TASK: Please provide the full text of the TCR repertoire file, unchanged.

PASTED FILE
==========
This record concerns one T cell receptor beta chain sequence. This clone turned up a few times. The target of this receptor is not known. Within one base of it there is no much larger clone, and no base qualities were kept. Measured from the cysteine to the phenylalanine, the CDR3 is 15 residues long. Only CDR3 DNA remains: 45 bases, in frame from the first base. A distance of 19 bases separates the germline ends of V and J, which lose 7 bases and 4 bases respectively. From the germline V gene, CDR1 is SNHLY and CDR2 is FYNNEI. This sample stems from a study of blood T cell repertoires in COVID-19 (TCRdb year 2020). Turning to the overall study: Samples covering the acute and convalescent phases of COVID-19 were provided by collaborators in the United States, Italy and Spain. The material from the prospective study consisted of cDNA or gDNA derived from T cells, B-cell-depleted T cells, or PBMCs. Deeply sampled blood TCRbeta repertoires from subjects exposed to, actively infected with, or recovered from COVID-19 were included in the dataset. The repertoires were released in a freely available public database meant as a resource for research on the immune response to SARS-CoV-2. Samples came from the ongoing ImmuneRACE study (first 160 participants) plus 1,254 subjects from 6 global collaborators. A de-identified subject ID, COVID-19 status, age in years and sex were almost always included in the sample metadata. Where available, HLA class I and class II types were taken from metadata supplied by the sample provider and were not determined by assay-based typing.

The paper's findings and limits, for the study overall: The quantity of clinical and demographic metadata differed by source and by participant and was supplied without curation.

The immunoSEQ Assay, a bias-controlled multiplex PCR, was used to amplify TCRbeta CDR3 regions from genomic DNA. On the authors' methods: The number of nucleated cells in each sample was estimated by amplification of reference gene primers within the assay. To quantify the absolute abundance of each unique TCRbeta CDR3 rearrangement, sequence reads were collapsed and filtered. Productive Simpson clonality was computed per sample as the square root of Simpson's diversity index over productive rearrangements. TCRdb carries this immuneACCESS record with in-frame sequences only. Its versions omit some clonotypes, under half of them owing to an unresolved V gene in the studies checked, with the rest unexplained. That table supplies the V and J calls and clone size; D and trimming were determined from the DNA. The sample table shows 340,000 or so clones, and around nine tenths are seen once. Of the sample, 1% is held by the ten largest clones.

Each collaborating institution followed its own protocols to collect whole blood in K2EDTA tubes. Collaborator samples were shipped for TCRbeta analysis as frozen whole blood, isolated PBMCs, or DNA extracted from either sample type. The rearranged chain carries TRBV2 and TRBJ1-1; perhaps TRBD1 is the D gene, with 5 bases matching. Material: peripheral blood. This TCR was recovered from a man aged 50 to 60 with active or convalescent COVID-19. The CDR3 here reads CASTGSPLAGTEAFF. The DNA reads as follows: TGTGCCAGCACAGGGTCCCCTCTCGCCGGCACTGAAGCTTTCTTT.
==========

This record concerns one T cell receptor beta chain sequence. This clone turned up a few times. The target of this receptor is not known. Within one base of it there is no much larger clone, and no base qualities were kept. Measured from the cysteine to the phenylalanine, the CDR3 is 15 residues long. Only CDR3 DNA remains: 45 bases, in frame from the first base. A distance of 19 bases separates the germline ends of V and J, which lose 7 bases and 4 bases respectively. From the germline V gene, CDR1 is SNHLY and CDR2 is FYNNEI. This sample stems from a study of blood T cell repertoires in COVID-19 (TCRdb year 2020). Turning to the overall study: Samples covering the acute and convalescent phases of COVID-19 were provided by collaborators in the United States, Italy and Spain. The material from the prospective study consisted of cDNA or gDNA derived from T cells, B-cell-depleted T cells, or PBMCs. Deeply sampled blood TCRbeta repertoires from subjects exposed to, actively infected with, or recovered from COVID-19 were included in the dataset. The repertoires were released in a freely available public database meant as a resource for research on the immune response to SARS-CoV-2. Samples came from the ongoing ImmuneRACE study (first 160 participants) plus 1,254 subjects from 6 global collaborators. A de-identified subject ID, COVID-19 status, age in years and sex were almost always included in the sample metadata. Where available, HLA class I and class II types were taken from metadata supplied by the sample provider and were not determined by assay-based typing.

The paper's findings and limits, for the study overall: The quantity of clinical and demographic metadata differed by source and by participant and was supplied without curation.

The immunoSEQ Assay, a bias-controlled multiplex PCR, was used to amplify TCRbeta CDR3 regions from genomic DNA. On the authors' methods: The number of nucleated cells in each sample was estimated by amplification of reference gene primers within the assay. To quantify the absolute abundance of each unique TCRbeta CDR3 rearrangement, sequence reads were collapsed and filtered. Productive Simpson clonality was computed per sample as the square root of Simpson's diversity index over productive rearrangements. TCRdb carries this immuneACCESS record with in-frame sequences only. Its versions omit some clonotypes, under half of them owing to an unresolved V gene in the studies checked, with the rest unexplained. That table supplies the V and J calls and clone size; D and trimming were determined from the DNA. The sample table shows 340,000 or so clones, and around nine tenths are seen once. Of the sample, 1% is held by the ten largest clones.

Each collaborating institution followed its own protocols to collect whole blood in K2EDTA tubes. Collaborator samples were shipped for TCRbeta analysis as frozen whole blood, isolated PBMCs, or DNA extracted from either sample type. The rearranged chain carries TRBV2 and TRBJ1-1; perhaps TRBD1 is the D gene, with 5 bases matching. Material: peripheral blood. This TCR was recovered from a man aged 50 to 60 with active or convalescent COVID-19. The CDR3 here reads CASTGSPLAGTEAFF. The DNA reads as follows: TGTGCCAGCACAGGGTCCCCTCTCGCCGGCACTGAAGCTTTCTTT.